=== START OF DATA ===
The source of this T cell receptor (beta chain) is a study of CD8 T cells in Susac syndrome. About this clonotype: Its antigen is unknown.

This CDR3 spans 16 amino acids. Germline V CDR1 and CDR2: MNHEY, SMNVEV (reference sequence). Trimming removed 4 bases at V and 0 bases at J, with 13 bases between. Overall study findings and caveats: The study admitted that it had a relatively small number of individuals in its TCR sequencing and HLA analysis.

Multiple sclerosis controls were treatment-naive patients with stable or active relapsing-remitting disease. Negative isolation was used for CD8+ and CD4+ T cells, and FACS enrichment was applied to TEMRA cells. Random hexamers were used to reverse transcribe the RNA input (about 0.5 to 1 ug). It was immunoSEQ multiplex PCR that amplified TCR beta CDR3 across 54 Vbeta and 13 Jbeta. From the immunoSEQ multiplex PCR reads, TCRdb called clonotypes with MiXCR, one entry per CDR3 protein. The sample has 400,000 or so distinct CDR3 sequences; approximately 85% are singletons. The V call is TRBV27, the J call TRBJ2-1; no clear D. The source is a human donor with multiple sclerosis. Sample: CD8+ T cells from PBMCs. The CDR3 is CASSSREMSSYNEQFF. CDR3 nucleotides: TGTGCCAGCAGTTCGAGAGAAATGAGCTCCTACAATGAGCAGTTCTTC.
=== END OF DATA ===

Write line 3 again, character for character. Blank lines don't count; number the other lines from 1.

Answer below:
Multiple sclerosis controls were treatment-naive patients with stable or active relapsing-remitting disease. Negative isolation was used for CD8+ and CD4+ T cells, and FACS enrichment was applied to TEMRA cells. Random hexamers were used to reverse transcribe the RNA input (about 0.5 to 1 ug). It was immunoSEQ multiplex PCR that amplified TCR beta CDR3 across 54 Vbeta and 13 Jbeta. From the immunoSEQ multiplex PCR reads, TCRdb called clonotypes with MiXCR, one entry per CDR3 protein. The sample has 400,000 or so distinct CDR3 sequences; approximately 85% are singletons. The V call is TRBV27, the J call TRBJ2-1; no clear D. The source is a human donor with multiple sclerosis. Sample: CD8+ T cells from PBMCs. The CDR3 is CASSSREMSSYNEQFF. CDR3 nucleotides: TGTGCCAGCAGTTCGAGAGAAATGAGCTCCTACAATGAGCAGTTCTTC.